Not knowledge for the sake of knowledge, but a purely ideological reason. The population must know how to read, in order to read and understand the government’s directives; to follow orders; and, most of all, to be grateful to the new government for what it bestows.
The goals placed to each student, and the expectations were fairly modest, this is what it says: “To be able to read clearly printed and also cursive script, to be able to write short notes, for the necessities of daily life and also in the work place. To be able to draw whole numbers and fractions, percents, to be familiar with diagrams, and also to learn about the fundamentals of building the Soviet state.” In a world where just about anybody could be an A student!
Some basic alphabet primers were printed. In addition to the well known slogan “We are not slaves, slaves not we!” («Мы — не рабы, рабы — не мы»), these primers also contained other ideological formulas which structured reality in the Soviet way, explaining how everything works. For example, instead of “Dick and Jane”, students would read: “The Soviets established a 7-hour working day.” Or: “We were slaves of Capital. Now we build the factories ourselves.” There was also this: “Among the workers there were many who suffered from tuberculosis. The Soviets gave these workers free medical care.” Besides this ideological baggage, the primers also contained what we would today call civic advertising: “Infants need to be innoculated against smallpox.”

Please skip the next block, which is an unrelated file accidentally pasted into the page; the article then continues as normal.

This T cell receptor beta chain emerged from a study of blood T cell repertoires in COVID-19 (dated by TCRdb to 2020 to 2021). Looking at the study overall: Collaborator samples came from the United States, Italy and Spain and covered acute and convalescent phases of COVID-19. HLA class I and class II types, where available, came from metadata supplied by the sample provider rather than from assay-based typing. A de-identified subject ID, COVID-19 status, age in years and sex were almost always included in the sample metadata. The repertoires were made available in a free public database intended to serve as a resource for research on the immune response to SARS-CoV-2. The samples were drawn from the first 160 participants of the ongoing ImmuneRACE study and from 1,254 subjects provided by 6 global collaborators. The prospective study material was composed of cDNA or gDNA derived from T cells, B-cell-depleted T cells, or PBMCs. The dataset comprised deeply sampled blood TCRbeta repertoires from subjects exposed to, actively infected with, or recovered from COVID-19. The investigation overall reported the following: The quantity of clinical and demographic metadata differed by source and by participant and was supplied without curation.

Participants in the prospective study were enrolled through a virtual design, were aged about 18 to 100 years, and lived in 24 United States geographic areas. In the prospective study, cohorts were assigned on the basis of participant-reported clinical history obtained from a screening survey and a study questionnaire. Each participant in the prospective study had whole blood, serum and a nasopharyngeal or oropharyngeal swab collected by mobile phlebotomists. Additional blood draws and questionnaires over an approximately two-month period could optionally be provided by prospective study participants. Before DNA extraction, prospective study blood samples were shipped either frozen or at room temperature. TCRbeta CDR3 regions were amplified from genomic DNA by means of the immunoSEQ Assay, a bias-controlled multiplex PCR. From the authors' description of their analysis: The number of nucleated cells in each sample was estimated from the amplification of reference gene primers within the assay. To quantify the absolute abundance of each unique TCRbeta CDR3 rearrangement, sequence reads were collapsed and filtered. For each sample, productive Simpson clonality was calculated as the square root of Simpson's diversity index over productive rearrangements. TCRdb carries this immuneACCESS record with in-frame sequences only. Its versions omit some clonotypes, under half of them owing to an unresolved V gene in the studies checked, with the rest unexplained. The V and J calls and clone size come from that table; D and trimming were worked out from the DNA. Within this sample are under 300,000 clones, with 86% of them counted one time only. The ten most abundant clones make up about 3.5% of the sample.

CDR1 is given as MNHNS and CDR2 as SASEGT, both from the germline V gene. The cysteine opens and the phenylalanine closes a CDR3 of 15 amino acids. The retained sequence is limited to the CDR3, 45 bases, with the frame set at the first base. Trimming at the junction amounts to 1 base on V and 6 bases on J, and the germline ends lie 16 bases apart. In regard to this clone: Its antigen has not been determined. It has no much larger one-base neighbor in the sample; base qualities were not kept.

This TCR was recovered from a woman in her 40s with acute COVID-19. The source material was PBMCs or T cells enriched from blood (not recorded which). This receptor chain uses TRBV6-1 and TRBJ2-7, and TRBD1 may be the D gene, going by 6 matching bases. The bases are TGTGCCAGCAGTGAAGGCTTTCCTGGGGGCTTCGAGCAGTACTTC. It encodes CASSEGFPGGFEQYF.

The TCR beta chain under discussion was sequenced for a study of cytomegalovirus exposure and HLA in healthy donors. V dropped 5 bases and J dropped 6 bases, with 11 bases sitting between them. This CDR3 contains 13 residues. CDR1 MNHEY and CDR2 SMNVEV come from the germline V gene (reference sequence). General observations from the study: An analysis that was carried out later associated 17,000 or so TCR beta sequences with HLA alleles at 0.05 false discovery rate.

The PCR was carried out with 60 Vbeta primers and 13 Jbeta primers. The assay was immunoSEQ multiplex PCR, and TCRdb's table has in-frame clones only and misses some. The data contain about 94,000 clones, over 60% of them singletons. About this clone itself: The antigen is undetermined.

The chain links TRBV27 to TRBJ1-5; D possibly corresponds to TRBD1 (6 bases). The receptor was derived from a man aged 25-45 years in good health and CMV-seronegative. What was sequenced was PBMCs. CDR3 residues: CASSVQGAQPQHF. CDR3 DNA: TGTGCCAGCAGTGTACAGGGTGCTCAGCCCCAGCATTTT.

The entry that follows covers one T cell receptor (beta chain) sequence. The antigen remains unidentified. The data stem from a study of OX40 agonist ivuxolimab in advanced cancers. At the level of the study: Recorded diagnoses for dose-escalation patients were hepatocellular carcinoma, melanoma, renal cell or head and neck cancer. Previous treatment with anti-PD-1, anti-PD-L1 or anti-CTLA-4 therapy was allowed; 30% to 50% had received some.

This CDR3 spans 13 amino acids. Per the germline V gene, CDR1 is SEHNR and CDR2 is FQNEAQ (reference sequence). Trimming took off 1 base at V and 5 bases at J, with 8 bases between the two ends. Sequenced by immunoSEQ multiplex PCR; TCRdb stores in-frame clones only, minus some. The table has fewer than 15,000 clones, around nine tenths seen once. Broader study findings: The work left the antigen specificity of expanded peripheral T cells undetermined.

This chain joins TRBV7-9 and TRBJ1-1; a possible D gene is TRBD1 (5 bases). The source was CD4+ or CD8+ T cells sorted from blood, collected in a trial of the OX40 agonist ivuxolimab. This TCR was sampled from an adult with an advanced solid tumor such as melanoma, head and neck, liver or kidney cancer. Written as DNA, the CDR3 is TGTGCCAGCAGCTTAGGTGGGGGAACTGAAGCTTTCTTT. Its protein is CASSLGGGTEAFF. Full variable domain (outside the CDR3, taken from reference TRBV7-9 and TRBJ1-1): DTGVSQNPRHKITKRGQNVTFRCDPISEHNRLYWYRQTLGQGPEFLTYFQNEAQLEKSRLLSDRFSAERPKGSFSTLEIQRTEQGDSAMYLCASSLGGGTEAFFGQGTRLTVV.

Failure of the Literacy Campaign
At first it seemed like the campaign was success. There was so much enthusiasm for the project. Even foreign guests were impressed: English writer Herbert Wells (H.G. Wells) visited the Soviet Union just a year after this Literacy decree had been published. He came away convinced that the struggle to bring education and enlightenment to the Soviet masses, was a success. Wells concluded that the number of schools in the Russian cities had risen significantly, and the quality of the instruction was significantly better, than in Tsarist times.